- In the aftermath of this explosion, or avalanche, as I later confirmed from the observations back at camp, I thought I saw a great beast or monster passing beneath the sky. One might call it a dragon, yet how unlike any of our childhood illustrations! She stepped delicately, in profound silence, surrounded as it seemed by curtains of light.
Some unknown time later I sat up, dislodging a light fall of snow from my face and clothing, and only then realised I had been sleeping.
J____ pronounces me to be in sound health, fortunate indeed to escape frostbite.
--Unnamed Meizur polar explorer
- ijsdrakon, n (Borean), pron. ICE-dra-konn: ice dragon, lit. great lizard of ice, ultimately from dr'-k-n, vigilant
ijsdraken, adj, pron. ice-DRAH-khn: of an ice dragon, from or spoken by an ice dragon
Ijsdrakons are mythical.
If they were real, they would be gigantic white dinosaurs or dragons, wingless, the largest reptilian (presumably) species on Shade, found at its poles in conditions of more extreme cold than even Boreans and Nordies can tolerate.
But they are not, because there are self-evidently no dragons on Shade.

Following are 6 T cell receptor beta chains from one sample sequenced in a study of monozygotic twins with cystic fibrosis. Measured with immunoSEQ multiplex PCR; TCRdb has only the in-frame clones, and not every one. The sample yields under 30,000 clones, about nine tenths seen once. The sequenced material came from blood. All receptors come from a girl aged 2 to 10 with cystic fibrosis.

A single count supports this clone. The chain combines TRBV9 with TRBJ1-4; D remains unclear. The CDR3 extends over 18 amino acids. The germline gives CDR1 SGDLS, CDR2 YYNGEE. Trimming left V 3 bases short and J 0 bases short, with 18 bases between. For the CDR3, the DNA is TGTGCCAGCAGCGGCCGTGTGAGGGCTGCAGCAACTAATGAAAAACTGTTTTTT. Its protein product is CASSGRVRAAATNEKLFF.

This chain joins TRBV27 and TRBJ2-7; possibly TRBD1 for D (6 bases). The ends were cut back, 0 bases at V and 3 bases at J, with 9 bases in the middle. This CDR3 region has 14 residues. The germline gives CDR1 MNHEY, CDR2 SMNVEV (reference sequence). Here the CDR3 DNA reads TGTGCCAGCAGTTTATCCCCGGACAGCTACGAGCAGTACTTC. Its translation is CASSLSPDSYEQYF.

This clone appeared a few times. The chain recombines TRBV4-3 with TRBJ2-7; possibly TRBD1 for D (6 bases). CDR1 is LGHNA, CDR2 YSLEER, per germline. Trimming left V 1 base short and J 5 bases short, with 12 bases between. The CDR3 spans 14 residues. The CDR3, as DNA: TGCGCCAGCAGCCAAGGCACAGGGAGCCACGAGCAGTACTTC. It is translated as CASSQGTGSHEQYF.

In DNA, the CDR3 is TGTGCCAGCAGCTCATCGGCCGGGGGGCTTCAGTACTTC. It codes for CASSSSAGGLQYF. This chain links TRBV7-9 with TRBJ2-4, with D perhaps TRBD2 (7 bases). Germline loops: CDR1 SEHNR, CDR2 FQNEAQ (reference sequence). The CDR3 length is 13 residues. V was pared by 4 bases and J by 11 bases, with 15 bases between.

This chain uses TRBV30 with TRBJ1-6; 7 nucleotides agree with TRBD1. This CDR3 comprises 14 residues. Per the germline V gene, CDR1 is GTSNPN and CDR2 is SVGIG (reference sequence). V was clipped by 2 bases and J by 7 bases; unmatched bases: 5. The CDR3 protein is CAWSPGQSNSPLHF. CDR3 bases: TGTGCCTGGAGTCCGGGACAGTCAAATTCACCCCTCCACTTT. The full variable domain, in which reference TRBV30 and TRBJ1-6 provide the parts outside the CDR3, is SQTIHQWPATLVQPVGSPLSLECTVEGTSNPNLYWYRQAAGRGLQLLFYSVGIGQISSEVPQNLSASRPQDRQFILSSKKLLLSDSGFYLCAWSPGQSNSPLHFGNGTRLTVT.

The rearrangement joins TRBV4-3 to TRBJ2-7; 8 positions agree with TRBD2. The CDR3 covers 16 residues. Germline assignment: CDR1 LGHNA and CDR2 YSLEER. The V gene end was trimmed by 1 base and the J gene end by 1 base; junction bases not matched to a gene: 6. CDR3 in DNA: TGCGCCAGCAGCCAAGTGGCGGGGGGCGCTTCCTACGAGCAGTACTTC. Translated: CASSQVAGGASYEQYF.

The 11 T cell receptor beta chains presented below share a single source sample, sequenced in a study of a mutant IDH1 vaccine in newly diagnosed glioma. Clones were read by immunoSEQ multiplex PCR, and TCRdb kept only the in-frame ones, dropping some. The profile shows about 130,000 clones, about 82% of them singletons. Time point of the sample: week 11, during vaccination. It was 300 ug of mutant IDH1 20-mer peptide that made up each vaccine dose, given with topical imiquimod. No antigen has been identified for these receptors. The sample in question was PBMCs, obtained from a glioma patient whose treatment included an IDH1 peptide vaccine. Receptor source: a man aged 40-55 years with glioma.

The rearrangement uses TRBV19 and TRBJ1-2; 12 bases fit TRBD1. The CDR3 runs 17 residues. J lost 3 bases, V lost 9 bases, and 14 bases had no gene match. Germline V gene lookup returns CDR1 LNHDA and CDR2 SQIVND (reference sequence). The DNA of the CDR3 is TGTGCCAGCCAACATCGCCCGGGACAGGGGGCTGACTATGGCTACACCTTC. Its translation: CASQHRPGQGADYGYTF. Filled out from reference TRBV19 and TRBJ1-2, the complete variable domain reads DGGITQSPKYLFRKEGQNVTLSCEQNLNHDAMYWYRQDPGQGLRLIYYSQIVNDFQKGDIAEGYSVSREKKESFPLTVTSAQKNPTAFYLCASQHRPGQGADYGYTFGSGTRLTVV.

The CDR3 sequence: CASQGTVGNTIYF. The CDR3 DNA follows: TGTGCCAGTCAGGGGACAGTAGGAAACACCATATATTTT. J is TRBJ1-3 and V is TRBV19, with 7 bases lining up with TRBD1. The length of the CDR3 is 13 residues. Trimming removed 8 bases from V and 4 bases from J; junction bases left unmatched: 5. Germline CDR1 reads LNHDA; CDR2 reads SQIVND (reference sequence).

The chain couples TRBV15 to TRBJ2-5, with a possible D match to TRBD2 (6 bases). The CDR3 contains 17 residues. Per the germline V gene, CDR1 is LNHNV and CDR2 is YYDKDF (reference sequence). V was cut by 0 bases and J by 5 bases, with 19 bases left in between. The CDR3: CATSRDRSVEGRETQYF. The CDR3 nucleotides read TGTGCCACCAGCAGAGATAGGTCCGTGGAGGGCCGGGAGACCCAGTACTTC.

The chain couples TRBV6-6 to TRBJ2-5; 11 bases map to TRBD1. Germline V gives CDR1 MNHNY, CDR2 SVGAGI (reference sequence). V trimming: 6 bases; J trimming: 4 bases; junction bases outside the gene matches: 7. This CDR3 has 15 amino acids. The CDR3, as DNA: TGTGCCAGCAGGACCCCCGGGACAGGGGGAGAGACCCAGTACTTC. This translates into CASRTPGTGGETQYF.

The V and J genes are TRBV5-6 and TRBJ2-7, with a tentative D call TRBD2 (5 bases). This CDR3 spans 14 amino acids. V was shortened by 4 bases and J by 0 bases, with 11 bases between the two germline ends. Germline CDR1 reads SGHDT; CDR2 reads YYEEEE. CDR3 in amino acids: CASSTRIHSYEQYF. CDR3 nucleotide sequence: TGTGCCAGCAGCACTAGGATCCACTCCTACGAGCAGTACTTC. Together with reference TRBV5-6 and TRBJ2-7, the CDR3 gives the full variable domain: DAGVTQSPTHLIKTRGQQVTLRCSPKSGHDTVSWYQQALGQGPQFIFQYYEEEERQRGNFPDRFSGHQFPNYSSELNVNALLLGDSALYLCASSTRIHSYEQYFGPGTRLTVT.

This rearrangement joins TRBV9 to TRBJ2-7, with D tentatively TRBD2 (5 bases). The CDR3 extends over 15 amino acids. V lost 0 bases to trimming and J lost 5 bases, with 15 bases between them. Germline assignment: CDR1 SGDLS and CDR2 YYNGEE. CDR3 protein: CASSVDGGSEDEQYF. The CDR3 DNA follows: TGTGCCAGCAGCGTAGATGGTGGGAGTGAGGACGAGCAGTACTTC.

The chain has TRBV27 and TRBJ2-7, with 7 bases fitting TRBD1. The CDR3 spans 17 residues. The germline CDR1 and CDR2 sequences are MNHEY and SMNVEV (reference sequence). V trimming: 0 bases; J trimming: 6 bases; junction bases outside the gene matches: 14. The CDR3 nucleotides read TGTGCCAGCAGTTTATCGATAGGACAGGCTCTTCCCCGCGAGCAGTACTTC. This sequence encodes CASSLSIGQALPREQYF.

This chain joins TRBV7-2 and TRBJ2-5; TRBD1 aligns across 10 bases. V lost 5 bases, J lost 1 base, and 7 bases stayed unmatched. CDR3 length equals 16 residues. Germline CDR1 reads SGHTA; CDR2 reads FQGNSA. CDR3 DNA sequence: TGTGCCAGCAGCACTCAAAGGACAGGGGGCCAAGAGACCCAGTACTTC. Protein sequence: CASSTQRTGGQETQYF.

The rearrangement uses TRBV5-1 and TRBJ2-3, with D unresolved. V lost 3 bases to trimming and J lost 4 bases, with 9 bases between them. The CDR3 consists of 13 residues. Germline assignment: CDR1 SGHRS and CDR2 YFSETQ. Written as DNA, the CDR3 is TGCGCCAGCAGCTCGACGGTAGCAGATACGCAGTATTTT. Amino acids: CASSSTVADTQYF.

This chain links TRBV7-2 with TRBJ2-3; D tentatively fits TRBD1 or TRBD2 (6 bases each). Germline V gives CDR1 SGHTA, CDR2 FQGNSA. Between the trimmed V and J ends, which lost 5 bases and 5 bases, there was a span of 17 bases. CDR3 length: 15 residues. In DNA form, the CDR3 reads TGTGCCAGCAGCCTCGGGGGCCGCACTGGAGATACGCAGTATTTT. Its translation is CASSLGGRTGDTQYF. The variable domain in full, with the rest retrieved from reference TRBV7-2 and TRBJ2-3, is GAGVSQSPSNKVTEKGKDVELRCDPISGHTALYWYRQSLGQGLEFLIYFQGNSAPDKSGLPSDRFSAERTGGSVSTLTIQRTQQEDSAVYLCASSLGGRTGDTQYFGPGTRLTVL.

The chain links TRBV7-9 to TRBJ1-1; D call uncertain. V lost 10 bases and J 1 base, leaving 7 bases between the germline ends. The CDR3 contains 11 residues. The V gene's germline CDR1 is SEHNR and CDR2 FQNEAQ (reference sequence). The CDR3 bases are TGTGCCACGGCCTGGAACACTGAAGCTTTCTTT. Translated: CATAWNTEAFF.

If they were real, they would be sapient, have magic systems wholly unlike those used by Shaded mammals, and possess a written language resembling what one might call runes or glyphs - among other more esoteric methods of communication and debate.
They aren't real. But you wouldn't have read this far if you believed that.
Four-legged, wingless. 1.5 times the size of a fire engine at minimum (maximum size not known). For build and shape, see the pictures linked below.
Head large and blunt. Well-defended eyes with good field of vision. The eyes are reflective and opalescent.
They move fluidly and silently when they choose. Most do not have visible condensation in their breath.
Back and tail spikes similar to armadillo lizard: [curlylizard] [curlylizzy]
keep ant and bee swarms to study them. Ijsdrakons do not keep bipeds.